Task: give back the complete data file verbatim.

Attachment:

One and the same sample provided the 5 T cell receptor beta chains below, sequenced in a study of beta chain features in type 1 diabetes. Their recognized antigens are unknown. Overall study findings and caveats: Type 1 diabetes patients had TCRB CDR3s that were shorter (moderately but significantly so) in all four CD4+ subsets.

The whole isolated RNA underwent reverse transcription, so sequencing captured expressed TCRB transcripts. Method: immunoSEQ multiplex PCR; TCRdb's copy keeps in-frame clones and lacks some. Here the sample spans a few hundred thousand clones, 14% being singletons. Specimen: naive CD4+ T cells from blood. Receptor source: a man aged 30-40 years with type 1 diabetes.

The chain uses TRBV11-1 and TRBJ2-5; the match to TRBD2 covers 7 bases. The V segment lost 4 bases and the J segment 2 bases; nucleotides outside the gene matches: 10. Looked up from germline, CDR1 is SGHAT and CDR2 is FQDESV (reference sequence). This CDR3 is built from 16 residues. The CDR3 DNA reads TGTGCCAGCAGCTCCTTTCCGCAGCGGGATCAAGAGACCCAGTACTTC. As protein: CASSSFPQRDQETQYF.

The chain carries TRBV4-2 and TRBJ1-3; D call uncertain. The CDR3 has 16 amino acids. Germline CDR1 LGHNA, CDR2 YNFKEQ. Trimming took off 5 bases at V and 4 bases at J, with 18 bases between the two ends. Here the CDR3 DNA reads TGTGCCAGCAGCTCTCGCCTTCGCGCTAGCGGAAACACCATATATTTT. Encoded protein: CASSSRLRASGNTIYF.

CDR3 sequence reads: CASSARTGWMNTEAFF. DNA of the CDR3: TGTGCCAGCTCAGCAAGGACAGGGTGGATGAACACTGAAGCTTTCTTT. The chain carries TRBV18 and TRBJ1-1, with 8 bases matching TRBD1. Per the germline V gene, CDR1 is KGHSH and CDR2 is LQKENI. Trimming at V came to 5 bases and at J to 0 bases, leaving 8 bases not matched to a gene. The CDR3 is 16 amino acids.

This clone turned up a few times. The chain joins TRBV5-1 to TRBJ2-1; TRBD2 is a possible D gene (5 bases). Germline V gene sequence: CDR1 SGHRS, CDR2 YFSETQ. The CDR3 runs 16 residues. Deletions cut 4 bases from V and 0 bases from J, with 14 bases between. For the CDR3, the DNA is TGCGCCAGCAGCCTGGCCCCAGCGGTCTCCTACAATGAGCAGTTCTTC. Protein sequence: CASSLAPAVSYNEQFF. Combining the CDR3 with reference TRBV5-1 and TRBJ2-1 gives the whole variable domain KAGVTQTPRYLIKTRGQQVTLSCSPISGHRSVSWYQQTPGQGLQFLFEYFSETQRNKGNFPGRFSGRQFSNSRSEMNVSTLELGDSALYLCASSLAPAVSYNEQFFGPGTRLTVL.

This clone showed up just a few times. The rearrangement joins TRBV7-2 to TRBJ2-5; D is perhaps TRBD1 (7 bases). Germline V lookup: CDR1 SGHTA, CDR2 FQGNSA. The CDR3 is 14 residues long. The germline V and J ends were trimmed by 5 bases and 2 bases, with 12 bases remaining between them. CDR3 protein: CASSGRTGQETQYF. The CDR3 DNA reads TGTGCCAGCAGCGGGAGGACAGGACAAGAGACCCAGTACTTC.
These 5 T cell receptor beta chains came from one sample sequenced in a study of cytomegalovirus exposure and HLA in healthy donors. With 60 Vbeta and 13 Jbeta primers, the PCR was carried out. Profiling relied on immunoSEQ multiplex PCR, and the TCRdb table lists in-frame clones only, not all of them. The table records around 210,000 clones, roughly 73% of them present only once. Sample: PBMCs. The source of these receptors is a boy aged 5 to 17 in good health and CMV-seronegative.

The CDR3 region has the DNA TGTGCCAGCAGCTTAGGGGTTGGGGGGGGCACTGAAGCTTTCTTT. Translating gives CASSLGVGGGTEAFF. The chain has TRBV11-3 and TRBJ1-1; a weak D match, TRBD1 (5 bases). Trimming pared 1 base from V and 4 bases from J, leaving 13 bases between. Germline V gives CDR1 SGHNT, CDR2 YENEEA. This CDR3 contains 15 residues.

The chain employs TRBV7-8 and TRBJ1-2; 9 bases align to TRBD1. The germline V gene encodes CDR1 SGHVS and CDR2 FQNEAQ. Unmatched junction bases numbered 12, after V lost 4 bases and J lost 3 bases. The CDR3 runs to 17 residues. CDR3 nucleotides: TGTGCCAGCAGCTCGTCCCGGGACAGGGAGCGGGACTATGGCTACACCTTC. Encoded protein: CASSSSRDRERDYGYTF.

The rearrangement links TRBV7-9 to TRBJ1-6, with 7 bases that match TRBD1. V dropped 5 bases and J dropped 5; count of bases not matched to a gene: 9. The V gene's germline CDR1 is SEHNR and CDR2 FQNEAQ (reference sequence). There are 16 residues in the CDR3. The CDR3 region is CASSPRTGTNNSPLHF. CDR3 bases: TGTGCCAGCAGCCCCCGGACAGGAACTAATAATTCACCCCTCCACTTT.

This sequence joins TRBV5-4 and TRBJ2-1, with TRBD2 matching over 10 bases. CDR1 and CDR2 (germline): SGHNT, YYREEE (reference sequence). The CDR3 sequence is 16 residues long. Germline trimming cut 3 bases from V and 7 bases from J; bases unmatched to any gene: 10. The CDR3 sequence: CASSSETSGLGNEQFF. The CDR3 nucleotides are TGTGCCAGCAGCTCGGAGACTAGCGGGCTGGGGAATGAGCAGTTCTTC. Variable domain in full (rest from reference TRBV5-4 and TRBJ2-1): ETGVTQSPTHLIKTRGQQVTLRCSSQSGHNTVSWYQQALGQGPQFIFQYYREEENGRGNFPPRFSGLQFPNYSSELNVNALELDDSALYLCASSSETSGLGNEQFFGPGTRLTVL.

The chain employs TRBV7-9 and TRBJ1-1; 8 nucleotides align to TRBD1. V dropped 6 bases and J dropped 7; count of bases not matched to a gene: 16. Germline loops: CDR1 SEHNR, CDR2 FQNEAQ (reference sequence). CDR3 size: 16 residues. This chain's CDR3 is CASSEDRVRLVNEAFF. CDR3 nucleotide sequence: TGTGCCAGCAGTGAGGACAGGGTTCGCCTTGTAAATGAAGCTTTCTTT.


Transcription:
One and the same sample provided the 5 T cell receptor beta chains below, sequenced in a study of beta chain features in type 1 diabetes. Their recognized antigens are unknown. Overall study findings and caveats: Type 1 diabetes patients had TCRB CDR3s that were shorter (moderately but significantly so) in all four CD4+ subsets.

The whole isolated RNA underwent reverse transcription, so sequencing captured expressed TCRB transcripts. Method: immunoSEQ multiplex PCR; TCRdb's copy keeps in-frame clones and lacks some. Here the sample spans a few hundred thousand clones, 14% being singletons. Specimen: naive CD4+ T cells from blood. Receptor source: a man aged 30-40 years with type 1 diabetes.

The chain uses TRBV11-1 and TRBJ2-5; the match to TRBD2 covers 7 bases. The V segment lost 4 bases and the J segment 2 bases; nucleotides outside the gene matches: 10. Looked up from germline, CDR1 is SGHAT and CDR2 is FQDESV (reference sequence). This CDR3 is built from 16 residues. The CDR3 DNA reads TGTGCCAGCAGCTCCTTTCCGCAGCGGGATCAAGAGACCCAGTACTTC. As protein: CASSSFPQRDQETQYF.

The chain carries TRBV4-2 and TRBJ1-3; D call uncertain. The CDR3 has 16 amino acids. Germline CDR1 LGHNA, CDR2 YNFKEQ. Trimming took off 5 bases at V and 4 bases at J, with 18 bases between the two ends. Here the CDR3 DNA reads TGTGCCAGCAGCTCTCGCCTTCGCGCTAGCGGAAACACCATATATTTT. Encoded protein: CASSSRLRASGNTIYF.

CDR3 sequence reads: CASSARTGWMNTEAFF. DNA of the CDR3: TGTGCCAGCTCAGCAAGGACAGGGTGGATGAACACTGAAGCTTTCTTT. The chain carries TRBV18 and TRBJ1-1, with 8 bases matching TRBD1. Per the germline V gene, CDR1 is KGHSH and CDR2 is LQKENI. Trimming at V came to 5 bases and at J to 0 bases, leaving 8 bases not matched to a gene. The CDR3 is 16 amino acids.

This clone turned up a few times. The chain joins TRBV5-1 to TRBJ2-1; TRBD2 is a possible D gene (5 bases). Germline V gene sequence: CDR1 SGHRS, CDR2 YFSETQ. The CDR3 runs 16 residues. Deletions cut 4 bases from V and 0 bases from J, with 14 bases between. For the CDR3, the DNA is TGCGCCAGCAGCCTGGCCCCAGCGGTCTCCTACAATGAGCAGTTCTTC. Protein sequence: CASSLAPAVSYNEQFF. Combining the CDR3 with reference TRBV5-1 and TRBJ2-1 gives the whole variable domain KAGVTQTPRYLIKTRGQQVTLSCSPISGHRSVSWYQQTPGQGLQFLFEYFSETQRNKGNFPGRFSGRQFSNSRSEMNVSTLELGDSALYLCASSLAPAVSYNEQFFGPGTRLTVL.

This clone showed up just a few times. The rearrangement joins TRBV7-2 to TRBJ2-5; D is perhaps TRBD1 (7 bases). Germline V lookup: CDR1 SGHTA, CDR2 FQGNSA. The CDR3 is 14 residues long. The germline V and J ends were trimmed by 5 bases and 2 bases, with 12 bases remaining between them. CDR3 protein: CASSGRTGQETQYF. The CDR3 DNA reads TGTGCCAGCAGCGGGAGGACAGGACAAGAGACCCAGTACTTC.
These 5 T cell receptor beta chains came from one sample sequenced in a study of cytomegalovirus exposure and HLA in healthy donors. With 60 Vbeta and 13 Jbeta primers, the PCR was carried out. Profiling relied on immunoSEQ multiplex PCR, and the TCRdb table lists in-frame clones only, not all of them. The table records around 210,000 clones, roughly 73% of them present only once. Sample: PBMCs. The source of these receptors is a boy aged 5 to 17 in good health and CMV-seronegative.

The CDR3 region has the DNA TGTGCCAGCAGCTTAGGGGTTGGGGGGGGCACTGAAGCTTTCTTT. Translating gives CASSLGVGGGTEAFF. The chain has TRBV11-3 and TRBJ1-1; a weak D match, TRBD1 (5 bases). Trimming pared 1 base from V and 4 bases from J, leaving 13 bases between. Germline V gives CDR1 SGHNT, CDR2 YENEEA. This CDR3 contains 15 residues.

The chain employs TRBV7-8 and TRBJ1-2; 9 bases align to TRBD1. The germline V gene encodes CDR1 SGHVS and CDR2 FQNEAQ. Unmatched junction bases numbered 12, after V lost 4 bases and J lost 3 bases. The CDR3 runs to 17 residues. CDR3 nucleotides: TGTGCCAGCAGCTCGTCCCGGGACAGGGAGCGGGACTATGGCTACACCTTC. Encoded protein: CASSSSRDRERDYGYTF.

The rearrangement links TRBV7-9 to TRBJ1-6, with 7 bases that match TRBD1. V dropped 5 bases and J dropped 5; count of bases not matched to a gene: 9. The V gene's germline CDR1 is SEHNR and CDR2 FQNEAQ (reference sequence). There are 16 residues in the CDR3. The CDR3 region is CASSPRTGTNNSPLHF. CDR3 bases: TGTGCCAGCAGCCCCCGGACAGGAACTAATAATTCACCCCTCCACTTT.

This sequence joins TRBV5-4 and TRBJ2-1, with TRBD2 matching over 10 bases. CDR1 and CDR2 (germline): SGHNT, YYREEE (reference sequence). The CDR3 sequence is 16 residues long. Germline trimming cut 3 bases from V and 7 bases from J; bases unmatched to any gene: 10. The CDR3 sequence: CASSSETSGLGNEQFF. The CDR3 nucleotides are TGTGCCAGCAGCTCGGAGACTAGCGGGCTGGGGAATGAGCAGTTCTTC. Variable domain in full (rest from reference TRBV5-4 and TRBJ2-1): ETGVTQSPTHLIKTRGQQVTLRCSSQSGHNTVSWYQQALGQGPQFIFQYYREEENGRGNFPPRFSGLQFPNYSSELNVNALELDDSALYLCASSSETSGLGNEQFFGPGTRLTVL.

The chain employs TRBV7-9 and TRBJ1-1; 8 nucleotides align to TRBD1. V dropped 6 bases and J dropped 7; count of bases not matched to a gene: 16. Germline loops: CDR1 SEHNR, CDR2 FQNEAQ (reference sequence). CDR3 size: 16 residues. This chain's CDR3 is CASSEDRVRLVNEAFF. CDR3 nucleotide sequence: TGTGCCAGCAGTGAGGACAGGGTTCGCCTTGTAAATGAAGCTTTCTTT.